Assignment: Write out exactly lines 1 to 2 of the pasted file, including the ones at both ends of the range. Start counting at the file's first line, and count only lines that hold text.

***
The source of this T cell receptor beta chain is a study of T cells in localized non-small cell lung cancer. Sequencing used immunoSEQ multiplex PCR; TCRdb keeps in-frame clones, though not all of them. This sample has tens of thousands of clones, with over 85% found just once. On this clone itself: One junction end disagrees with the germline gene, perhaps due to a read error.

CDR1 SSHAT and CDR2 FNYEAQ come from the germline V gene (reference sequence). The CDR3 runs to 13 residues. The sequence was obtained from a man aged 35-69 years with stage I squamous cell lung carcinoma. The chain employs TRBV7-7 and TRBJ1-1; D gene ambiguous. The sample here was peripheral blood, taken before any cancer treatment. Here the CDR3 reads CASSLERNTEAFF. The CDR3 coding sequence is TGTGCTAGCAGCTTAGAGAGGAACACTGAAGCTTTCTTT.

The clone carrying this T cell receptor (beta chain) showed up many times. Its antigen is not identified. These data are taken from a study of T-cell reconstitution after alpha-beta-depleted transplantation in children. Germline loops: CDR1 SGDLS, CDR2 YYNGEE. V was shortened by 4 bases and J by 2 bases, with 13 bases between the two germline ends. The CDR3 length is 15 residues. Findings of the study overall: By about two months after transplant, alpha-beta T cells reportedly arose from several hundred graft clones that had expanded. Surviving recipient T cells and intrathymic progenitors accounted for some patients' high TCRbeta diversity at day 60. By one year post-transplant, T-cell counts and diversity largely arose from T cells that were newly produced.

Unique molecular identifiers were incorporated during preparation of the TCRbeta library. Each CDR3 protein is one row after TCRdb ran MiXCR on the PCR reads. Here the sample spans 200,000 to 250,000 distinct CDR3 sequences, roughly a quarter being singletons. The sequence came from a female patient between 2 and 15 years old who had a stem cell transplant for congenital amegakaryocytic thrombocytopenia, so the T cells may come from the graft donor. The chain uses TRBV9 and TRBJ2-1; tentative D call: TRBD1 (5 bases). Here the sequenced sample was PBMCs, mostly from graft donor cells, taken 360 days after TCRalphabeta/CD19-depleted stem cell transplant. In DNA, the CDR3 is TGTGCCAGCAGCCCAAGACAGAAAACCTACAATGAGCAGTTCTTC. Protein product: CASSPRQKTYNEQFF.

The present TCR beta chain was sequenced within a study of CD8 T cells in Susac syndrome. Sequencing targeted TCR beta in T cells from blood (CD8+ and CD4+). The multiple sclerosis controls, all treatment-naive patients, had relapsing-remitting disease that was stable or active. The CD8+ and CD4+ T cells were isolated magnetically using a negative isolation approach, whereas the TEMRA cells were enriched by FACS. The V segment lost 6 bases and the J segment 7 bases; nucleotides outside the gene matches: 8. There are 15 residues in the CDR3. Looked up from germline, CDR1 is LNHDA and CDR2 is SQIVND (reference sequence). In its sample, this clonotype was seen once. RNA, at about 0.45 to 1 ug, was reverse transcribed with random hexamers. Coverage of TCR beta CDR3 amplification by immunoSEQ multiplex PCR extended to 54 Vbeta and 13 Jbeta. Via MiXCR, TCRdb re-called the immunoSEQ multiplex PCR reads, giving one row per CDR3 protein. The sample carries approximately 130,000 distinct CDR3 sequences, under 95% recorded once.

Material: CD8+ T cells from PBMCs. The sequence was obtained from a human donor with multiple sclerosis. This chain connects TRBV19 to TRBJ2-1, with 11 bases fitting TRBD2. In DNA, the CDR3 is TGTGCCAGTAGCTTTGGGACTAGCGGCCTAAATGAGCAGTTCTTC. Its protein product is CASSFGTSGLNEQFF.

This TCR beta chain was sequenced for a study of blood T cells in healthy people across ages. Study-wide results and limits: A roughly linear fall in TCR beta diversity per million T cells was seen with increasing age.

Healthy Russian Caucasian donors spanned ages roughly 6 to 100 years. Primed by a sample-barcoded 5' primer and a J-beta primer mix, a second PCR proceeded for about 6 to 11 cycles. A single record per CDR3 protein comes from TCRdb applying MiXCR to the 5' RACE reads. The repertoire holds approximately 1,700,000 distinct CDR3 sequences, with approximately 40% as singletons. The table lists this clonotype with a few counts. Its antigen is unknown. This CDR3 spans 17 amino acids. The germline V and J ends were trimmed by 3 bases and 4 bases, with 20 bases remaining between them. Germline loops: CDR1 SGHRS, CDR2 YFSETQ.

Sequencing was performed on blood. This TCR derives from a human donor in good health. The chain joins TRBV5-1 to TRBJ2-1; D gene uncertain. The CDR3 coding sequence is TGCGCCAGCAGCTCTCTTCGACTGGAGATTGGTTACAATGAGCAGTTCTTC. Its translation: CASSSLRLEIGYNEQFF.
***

The source of this T cell receptor beta chain is a study of T cells in localized non-small cell lung cancer. Sequencing used immunoSEQ multiplex PCR; TCRdb keeps in-frame clones, though not all of them. This sample has tens of thousands of clones, with over 85% found just once. On this clone itself: One junction end disagrees with the germline gene, perhaps due to a read error.

CDR1 SSHAT and CDR2 FNYEAQ come from the germline V gene (reference sequence). The CDR3 runs to 13 residues. The sequence was obtained from a man aged 35-69 years with stage I squamous cell lung carcinoma. The chain employs TRBV7-7 and TRBJ1-1; D gene ambiguous. The sample here was peripheral blood, taken before any cancer treatment. Here the CDR3 reads CASSLERNTEAFF. The CDR3 coding sequence is TGTGCTAGCAGCTTAGAGAGGAACACTGAAGCTTTCTTT.